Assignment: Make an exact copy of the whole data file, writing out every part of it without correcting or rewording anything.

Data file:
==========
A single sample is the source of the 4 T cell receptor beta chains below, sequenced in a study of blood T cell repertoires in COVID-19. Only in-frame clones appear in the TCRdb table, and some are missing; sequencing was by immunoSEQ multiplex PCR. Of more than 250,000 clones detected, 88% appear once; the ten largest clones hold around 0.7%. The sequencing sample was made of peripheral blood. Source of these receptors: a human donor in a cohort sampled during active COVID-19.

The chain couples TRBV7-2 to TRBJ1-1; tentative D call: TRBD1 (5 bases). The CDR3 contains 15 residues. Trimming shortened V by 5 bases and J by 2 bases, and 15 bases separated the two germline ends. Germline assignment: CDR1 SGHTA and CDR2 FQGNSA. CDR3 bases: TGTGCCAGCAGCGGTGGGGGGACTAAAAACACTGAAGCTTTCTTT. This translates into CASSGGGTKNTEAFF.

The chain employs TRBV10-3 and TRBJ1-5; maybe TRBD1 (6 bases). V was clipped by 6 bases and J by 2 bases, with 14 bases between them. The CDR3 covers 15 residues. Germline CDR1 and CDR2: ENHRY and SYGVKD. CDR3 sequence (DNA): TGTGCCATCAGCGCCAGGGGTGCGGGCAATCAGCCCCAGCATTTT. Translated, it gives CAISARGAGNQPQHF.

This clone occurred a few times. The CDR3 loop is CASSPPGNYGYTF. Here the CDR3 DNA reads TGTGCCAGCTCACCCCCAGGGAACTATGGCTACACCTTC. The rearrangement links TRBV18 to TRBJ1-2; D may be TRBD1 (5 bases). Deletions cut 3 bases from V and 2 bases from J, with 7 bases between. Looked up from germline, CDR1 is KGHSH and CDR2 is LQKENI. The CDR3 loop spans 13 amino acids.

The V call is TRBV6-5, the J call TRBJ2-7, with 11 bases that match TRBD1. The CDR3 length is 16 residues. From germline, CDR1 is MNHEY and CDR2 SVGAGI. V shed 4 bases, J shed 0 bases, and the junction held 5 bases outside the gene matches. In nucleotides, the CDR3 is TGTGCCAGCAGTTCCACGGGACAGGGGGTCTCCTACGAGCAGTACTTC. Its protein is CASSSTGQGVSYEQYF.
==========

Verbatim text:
A single sample is the source of the 4 T cell receptor beta chains below, sequenced in a study of blood T cell repertoires in COVID-19. Only in-frame clones appear in the TCRdb table, and some are missing; sequencing was by immunoSEQ multiplex PCR. Of more than 250,000 clones detected, 88% appear once; the ten largest clones hold around 0.7%. The sequencing sample was made of peripheral blood. Source of these receptors: a human donor in a cohort sampled during active COVID-19.

The chain couples TRBV7-2 to TRBJ1-1; tentative D call: TRBD1 (5 bases). The CDR3 contains 15 residues. Trimming shortened V by 5 bases and J by 2 bases, and 15 bases separated the two germline ends. Germline assignment: CDR1 SGHTA and CDR2 FQGNSA. CDR3 bases: TGTGCCAGCAGCGGTGGGGGGACTAAAAACACTGAAGCTTTCTTT. This translates into CASSGGGTKNTEAFF.

The chain employs TRBV10-3 and TRBJ1-5; maybe TRBD1 (6 bases). V was clipped by 6 bases and J by 2 bases, with 14 bases between them. The CDR3 covers 15 residues. Germline CDR1 and CDR2: ENHRY and SYGVKD. CDR3 sequence (DNA): TGTGCCATCAGCGCCAGGGGTGCGGGCAATCAGCCCCAGCATTTT. Translated, it gives CAISARGAGNQPQHF.

This clone occurred a few times. The CDR3 loop is CASSPPGNYGYTF. Here the CDR3 DNA reads TGTGCCAGCTCACCCCCAGGGAACTATGGCTACACCTTC. The rearrangement links TRBV18 to TRBJ1-2; D may be TRBD1 (5 bases). Deletions cut 3 bases from V and 2 bases from J, with 7 bases between. Looked up from germline, CDR1 is KGHSH and CDR2 is LQKENI. The CDR3 loop spans 13 amino acids.

The V call is TRBV6-5, the J call TRBJ2-7, with 11 bases that match TRBD1. The CDR3 length is 16 residues. From germline, CDR1 is MNHEY and CDR2 SVGAGI. V shed 4 bases, J shed 0 bases, and the junction held 5 bases outside the gene matches. In nucleotides, the CDR3 is TGTGCCAGCAGTTCCACGGGACAGGGGGTCTCCTACGAGCAGTACTTC. Its protein is CASSSTGQGVSYEQYF.